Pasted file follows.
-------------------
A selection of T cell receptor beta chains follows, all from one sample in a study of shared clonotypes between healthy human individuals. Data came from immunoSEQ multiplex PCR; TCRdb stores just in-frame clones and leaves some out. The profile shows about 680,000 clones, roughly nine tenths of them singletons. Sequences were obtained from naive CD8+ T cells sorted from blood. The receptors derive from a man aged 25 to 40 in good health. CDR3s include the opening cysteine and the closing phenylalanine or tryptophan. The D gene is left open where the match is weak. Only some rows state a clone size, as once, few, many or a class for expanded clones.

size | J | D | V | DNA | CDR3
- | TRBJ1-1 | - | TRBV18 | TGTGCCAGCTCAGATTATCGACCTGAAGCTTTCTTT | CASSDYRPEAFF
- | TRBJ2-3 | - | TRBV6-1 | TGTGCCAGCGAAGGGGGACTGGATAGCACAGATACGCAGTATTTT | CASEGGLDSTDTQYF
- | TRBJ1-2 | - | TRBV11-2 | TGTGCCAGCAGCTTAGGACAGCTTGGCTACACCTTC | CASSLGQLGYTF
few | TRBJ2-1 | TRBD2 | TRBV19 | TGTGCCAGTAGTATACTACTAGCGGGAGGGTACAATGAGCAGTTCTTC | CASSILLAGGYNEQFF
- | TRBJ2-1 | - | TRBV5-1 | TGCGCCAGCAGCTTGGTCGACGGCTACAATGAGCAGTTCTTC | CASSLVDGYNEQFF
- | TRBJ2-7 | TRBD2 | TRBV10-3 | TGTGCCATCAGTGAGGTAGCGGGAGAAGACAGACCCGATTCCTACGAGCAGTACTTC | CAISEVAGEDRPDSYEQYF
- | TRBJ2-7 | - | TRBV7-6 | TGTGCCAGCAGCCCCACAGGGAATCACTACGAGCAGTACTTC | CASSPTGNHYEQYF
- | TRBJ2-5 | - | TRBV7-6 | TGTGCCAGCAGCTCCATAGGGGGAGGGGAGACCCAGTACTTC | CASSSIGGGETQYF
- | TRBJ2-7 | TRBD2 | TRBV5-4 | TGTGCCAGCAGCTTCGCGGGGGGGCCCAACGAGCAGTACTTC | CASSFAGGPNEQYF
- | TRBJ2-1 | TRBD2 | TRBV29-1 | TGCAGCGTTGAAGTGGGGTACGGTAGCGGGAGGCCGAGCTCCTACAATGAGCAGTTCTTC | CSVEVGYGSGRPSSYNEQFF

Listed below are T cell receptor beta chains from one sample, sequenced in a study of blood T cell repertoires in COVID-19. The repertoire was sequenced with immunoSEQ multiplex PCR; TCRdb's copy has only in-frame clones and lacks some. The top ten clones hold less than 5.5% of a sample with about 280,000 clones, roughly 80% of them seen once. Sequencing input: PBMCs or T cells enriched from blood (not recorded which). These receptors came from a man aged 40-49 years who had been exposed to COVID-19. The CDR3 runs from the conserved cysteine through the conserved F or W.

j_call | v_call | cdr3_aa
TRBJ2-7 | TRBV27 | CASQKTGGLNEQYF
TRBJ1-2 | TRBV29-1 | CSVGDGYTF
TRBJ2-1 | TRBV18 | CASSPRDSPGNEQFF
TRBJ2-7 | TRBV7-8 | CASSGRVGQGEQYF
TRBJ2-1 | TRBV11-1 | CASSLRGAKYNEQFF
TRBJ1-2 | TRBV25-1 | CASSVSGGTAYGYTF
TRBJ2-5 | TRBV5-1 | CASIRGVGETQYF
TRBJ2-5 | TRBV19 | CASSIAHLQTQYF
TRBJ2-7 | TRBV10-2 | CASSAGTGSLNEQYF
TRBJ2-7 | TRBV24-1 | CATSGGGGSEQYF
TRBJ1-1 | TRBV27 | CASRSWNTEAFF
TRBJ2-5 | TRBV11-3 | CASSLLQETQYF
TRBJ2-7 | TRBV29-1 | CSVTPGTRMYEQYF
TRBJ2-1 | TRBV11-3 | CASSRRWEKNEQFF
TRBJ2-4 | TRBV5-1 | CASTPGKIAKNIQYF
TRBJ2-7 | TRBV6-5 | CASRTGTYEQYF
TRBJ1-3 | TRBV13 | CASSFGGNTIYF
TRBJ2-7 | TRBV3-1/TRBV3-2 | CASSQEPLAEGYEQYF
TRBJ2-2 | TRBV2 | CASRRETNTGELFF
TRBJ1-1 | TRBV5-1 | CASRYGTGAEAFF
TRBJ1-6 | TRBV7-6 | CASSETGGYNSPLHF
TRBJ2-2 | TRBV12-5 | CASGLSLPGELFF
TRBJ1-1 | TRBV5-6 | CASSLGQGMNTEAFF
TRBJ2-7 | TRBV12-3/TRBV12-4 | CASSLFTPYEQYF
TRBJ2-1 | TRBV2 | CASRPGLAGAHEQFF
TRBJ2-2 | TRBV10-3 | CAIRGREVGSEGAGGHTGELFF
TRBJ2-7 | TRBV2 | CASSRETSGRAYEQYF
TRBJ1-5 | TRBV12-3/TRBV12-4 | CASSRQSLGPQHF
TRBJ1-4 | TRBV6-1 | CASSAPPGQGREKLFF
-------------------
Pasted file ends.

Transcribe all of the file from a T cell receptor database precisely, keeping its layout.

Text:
A selection of T cell receptor beta chains follows, all from one sample in a study of shared clonotypes between healthy human individuals. Data came from immunoSEQ multiplex PCR; TCRdb stores just in-frame clones and leaves some out. The profile shows about 680,000 clones, roughly nine tenths of them singletons. Sequences were obtained from naive CD8+ T cells sorted from blood. The receptors derive from a man aged 25 to 40 in good health. CDR3s include the opening cysteine and the closing phenylalanine or tryptophan. The D gene is left open where the match is weak. Only some rows state a clone size, as once, few, many or a class for expanded clones.

size | J | D | V | DNA | CDR3
- | TRBJ1-1 | - | TRBV18 | TGTGCCAGCTCAGATTATCGACCTGAAGCTTTCTTT | CASSDYRPEAFF
- | TRBJ2-3 | - | TRBV6-1 | TGTGCCAGCGAAGGGGGACTGGATAGCACAGATACGCAGTATTTT | CASEGGLDSTDTQYF
- | TRBJ1-2 | - | TRBV11-2 | TGTGCCAGCAGCTTAGGACAGCTTGGCTACACCTTC | CASSLGQLGYTF
few | TRBJ2-1 | TRBD2 | TRBV19 | TGTGCCAGTAGTATACTACTAGCGGGAGGGTACAATGAGCAGTTCTTC | CASSILLAGGYNEQFF
- | TRBJ2-1 | - | TRBV5-1 | TGCGCCAGCAGCTTGGTCGACGGCTACAATGAGCAGTTCTTC | CASSLVDGYNEQFF
- | TRBJ2-7 | TRBD2 | TRBV10-3 | TGTGCCATCAGTGAGGTAGCGGGAGAAGACAGACCCGATTCCTACGAGCAGTACTTC | CAISEVAGEDRPDSYEQYF
- | TRBJ2-7 | - | TRBV7-6 | TGTGCCAGCAGCCCCACAGGGAATCACTACGAGCAGTACTTC | CASSPTGNHYEQYF
- | TRBJ2-5 | - | TRBV7-6 | TGTGCCAGCAGCTCCATAGGGGGAGGGGAGACCCAGTACTTC | CASSSIGGGETQYF
- | TRBJ2-7 | TRBD2 | TRBV5-4 | TGTGCCAGCAGCTTCGCGGGGGGGCCCAACGAGCAGTACTTC | CASSFAGGPNEQYF
- | TRBJ2-1 | TRBD2 | TRBV29-1 | TGCAGCGTTGAAGTGGGGTACGGTAGCGGGAGGCCGAGCTCCTACAATGAGCAGTTCTTC | CSVEVGYGSGRPSSYNEQFF

Listed below are T cell receptor beta chains from one sample, sequenced in a study of blood T cell repertoires in COVID-19. The repertoire was sequenced with immunoSEQ multiplex PCR; TCRdb's copy has only in-frame clones and lacks some. The top ten clones hold less than 5.5% of a sample with about 280,000 clones, roughly 80% of them seen once. Sequencing input: PBMCs or T cells enriched from blood (not recorded which). These receptors came from a man aged 40-49 years who had been exposed to COVID-19. The CDR3 runs from the conserved cysteine through the conserved F or W.

j_call | v_call | cdr3_aa
TRBJ2-7 | TRBV27 | CASQKTGGLNEQYF
TRBJ1-2 | TRBV29-1 | CSVGDGYTF
TRBJ2-1 | TRBV18 | CASSPRDSPGNEQFF
TRBJ2-7 | TRBV7-8 | CASSGRVGQGEQYF
TRBJ2-1 | TRBV11-1 | CASSLRGAKYNEQFF
TRBJ1-2 | TRBV25-1 | CASSVSGGTAYGYTF
TRBJ2-5 | TRBV5-1 | CASIRGVGETQYF
TRBJ2-5 | TRBV19 | CASSIAHLQTQYF
TRBJ2-7 | TRBV10-2 | CASSAGTGSLNEQYF
TRBJ2-7 | TRBV24-1 | CATSGGGGSEQYF
TRBJ1-1 | TRBV27 | CASRSWNTEAFF
TRBJ2-5 | TRBV11-3 | CASSLLQETQYF
TRBJ2-7 | TRBV29-1 | CSVTPGTRMYEQYF
TRBJ2-1 | TRBV11-3 | CASSRRWEKNEQFF
TRBJ2-4 | TRBV5-1 | CASTPGKIAKNIQYF
TRBJ2-7 | TRBV6-5 | CASRTGTYEQYF
TRBJ1-3 | TRBV13 | CASSFGGNTIYF
TRBJ2-7 | TRBV3-1/TRBV3-2 | CASSQEPLAEGYEQYF
TRBJ2-2 | TRBV2 | CASRRETNTGELFF
TRBJ1-1 | TRBV5-1 | CASRYGTGAEAFF
TRBJ1-6 | TRBV7-6 | CASSETGGYNSPLHF
TRBJ2-2 | TRBV12-5 | CASGLSLPGELFF
TRBJ1-1 | TRBV5-6 | CASSLGQGMNTEAFF
TRBJ2-7 | TRBV12-3/TRBV12-4 | CASSLFTPYEQYF
TRBJ2-1 | TRBV2 | CASRPGLAGAHEQFF
TRBJ2-2 | TRBV10-3 | CAIRGREVGSEGAGGHTGELFF
TRBJ2-7 | TRBV2 | CASSRETSGRAYEQYF
TRBJ1-5 | TRBV12-3/TRBV12-4 | CASSRQSLGPQHF
TRBJ1-4 | TRBV6-1 | CASSAPPGQGREKLFF